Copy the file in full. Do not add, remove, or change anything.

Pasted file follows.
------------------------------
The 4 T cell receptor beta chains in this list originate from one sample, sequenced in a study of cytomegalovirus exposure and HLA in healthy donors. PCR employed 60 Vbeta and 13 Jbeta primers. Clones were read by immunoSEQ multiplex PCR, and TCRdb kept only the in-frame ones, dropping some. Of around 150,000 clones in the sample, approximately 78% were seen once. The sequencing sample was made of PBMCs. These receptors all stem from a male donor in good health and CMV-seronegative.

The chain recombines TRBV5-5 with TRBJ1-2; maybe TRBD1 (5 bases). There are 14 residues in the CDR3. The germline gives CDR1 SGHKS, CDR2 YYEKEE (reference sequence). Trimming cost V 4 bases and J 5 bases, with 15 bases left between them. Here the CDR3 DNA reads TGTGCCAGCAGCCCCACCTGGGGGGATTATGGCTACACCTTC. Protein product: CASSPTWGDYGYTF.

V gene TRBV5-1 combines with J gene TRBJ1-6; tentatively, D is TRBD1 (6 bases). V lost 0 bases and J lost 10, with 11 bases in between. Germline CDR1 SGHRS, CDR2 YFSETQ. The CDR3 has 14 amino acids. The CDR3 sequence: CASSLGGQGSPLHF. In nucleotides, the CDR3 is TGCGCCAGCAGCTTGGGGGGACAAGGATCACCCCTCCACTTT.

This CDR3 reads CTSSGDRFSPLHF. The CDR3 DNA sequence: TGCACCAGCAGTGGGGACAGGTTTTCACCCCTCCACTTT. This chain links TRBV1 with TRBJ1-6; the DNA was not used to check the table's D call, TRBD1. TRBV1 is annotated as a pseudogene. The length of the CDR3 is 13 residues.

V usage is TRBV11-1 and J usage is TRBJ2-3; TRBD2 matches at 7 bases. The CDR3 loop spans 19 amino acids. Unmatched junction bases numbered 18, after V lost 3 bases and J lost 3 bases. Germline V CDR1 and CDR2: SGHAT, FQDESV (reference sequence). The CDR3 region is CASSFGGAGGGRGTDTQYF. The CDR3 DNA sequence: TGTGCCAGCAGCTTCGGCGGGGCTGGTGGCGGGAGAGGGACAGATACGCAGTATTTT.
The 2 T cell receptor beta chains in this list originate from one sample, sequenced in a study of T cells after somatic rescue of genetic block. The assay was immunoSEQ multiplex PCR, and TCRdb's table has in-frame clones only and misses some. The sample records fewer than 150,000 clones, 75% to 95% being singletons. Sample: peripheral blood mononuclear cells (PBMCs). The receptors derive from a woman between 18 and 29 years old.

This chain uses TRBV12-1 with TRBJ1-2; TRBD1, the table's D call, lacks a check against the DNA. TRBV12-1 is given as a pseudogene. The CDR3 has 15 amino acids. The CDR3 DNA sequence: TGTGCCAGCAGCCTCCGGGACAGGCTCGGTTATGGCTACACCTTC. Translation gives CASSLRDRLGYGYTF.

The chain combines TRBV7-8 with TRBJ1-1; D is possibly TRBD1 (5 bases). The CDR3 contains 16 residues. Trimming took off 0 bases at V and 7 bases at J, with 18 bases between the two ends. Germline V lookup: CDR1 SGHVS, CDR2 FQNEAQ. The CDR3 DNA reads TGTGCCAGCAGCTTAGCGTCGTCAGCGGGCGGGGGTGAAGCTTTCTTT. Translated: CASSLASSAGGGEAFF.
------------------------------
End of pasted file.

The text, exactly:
The 4 T cell receptor beta chains in this list originate from one sample, sequenced in a study of cytomegalovirus exposure and HLA in healthy donors. PCR employed 60 Vbeta and 13 Jbeta primers. Clones were read by immunoSEQ multiplex PCR, and TCRdb kept only the in-frame ones, dropping some. Of around 150,000 clones in the sample, approximately 78% were seen once. The sequencing sample was made of PBMCs. These receptors all stem from a male donor in good health and CMV-seronegative.

The chain recombines TRBV5-5 with TRBJ1-2; maybe TRBD1 (5 bases). There are 14 residues in the CDR3. The germline gives CDR1 SGHKS, CDR2 YYEKEE (reference sequence). Trimming cost V 4 bases and J 5 bases, with 15 bases left between them. Here the CDR3 DNA reads TGTGCCAGCAGCCCCACCTGGGGGGATTATGGCTACACCTTC. Protein product: CASSPTWGDYGYTF.

V gene TRBV5-1 combines with J gene TRBJ1-6; tentatively, D is TRBD1 (6 bases). V lost 0 bases and J lost 10, with 11 bases in between. Germline CDR1 SGHRS, CDR2 YFSETQ. The CDR3 has 14 amino acids. The CDR3 sequence: CASSLGGQGSPLHF. In nucleotides, the CDR3 is TGCGCCAGCAGCTTGGGGGGACAAGGATCACCCCTCCACTTT.

This CDR3 reads CTSSGDRFSPLHF. The CDR3 DNA sequence: TGCACCAGCAGTGGGGACAGGTTTTCACCCCTCCACTTT. This chain links TRBV1 with TRBJ1-6; the DNA was not used to check the table's D call, TRBD1. TRBV1 is annotated as a pseudogene. The length of the CDR3 is 13 residues.

V usage is TRBV11-1 and J usage is TRBJ2-3; TRBD2 matches at 7 bases. The CDR3 loop spans 19 amino acids. Unmatched junction bases numbered 18, after V lost 3 bases and J lost 3 bases. Germline V CDR1 and CDR2: SGHAT, FQDESV (reference sequence). The CDR3 region is CASSFGGAGGGRGTDTQYF. The CDR3 DNA sequence: TGTGCCAGCAGCTTCGGCGGGGCTGGTGGCGGGAGAGGGACAGATACGCAGTATTTT.
The 2 T cell receptor beta chains in this list originate from one sample, sequenced in a study of T cells after somatic rescue of genetic block. The assay was immunoSEQ multiplex PCR, and TCRdb's table has in-frame clones only and misses some. The sample records fewer than 150,000 clones, 75% to 95% being singletons. Sample: peripheral blood mononuclear cells (PBMCs). The receptors derive from a woman between 18 and 29 years old.

This chain uses TRBV12-1 with TRBJ1-2; TRBD1, the table's D call, lacks a check against the DNA. TRBV12-1 is given as a pseudogene. The CDR3 has 15 amino acids. The CDR3 DNA sequence: TGTGCCAGCAGCCTCCGGGACAGGCTCGGTTATGGCTACACCTTC. Translation gives CASSLRDRLGYGYTF.

The chain combines TRBV7-8 with TRBJ1-1; D is possibly TRBD1 (5 bases). The CDR3 contains 16 residues. Trimming took off 0 bases at V and 7 bases at J, with 18 bases between the two ends. Germline V lookup: CDR1 SGHVS, CDR2 FQNEAQ. The CDR3 DNA reads TGTGCCAGCAGCTTAGCGTCGTCAGCGGGCGGGGGTGAAGCTTTCTTT. Translated: CASSLASSAGGGEAFF.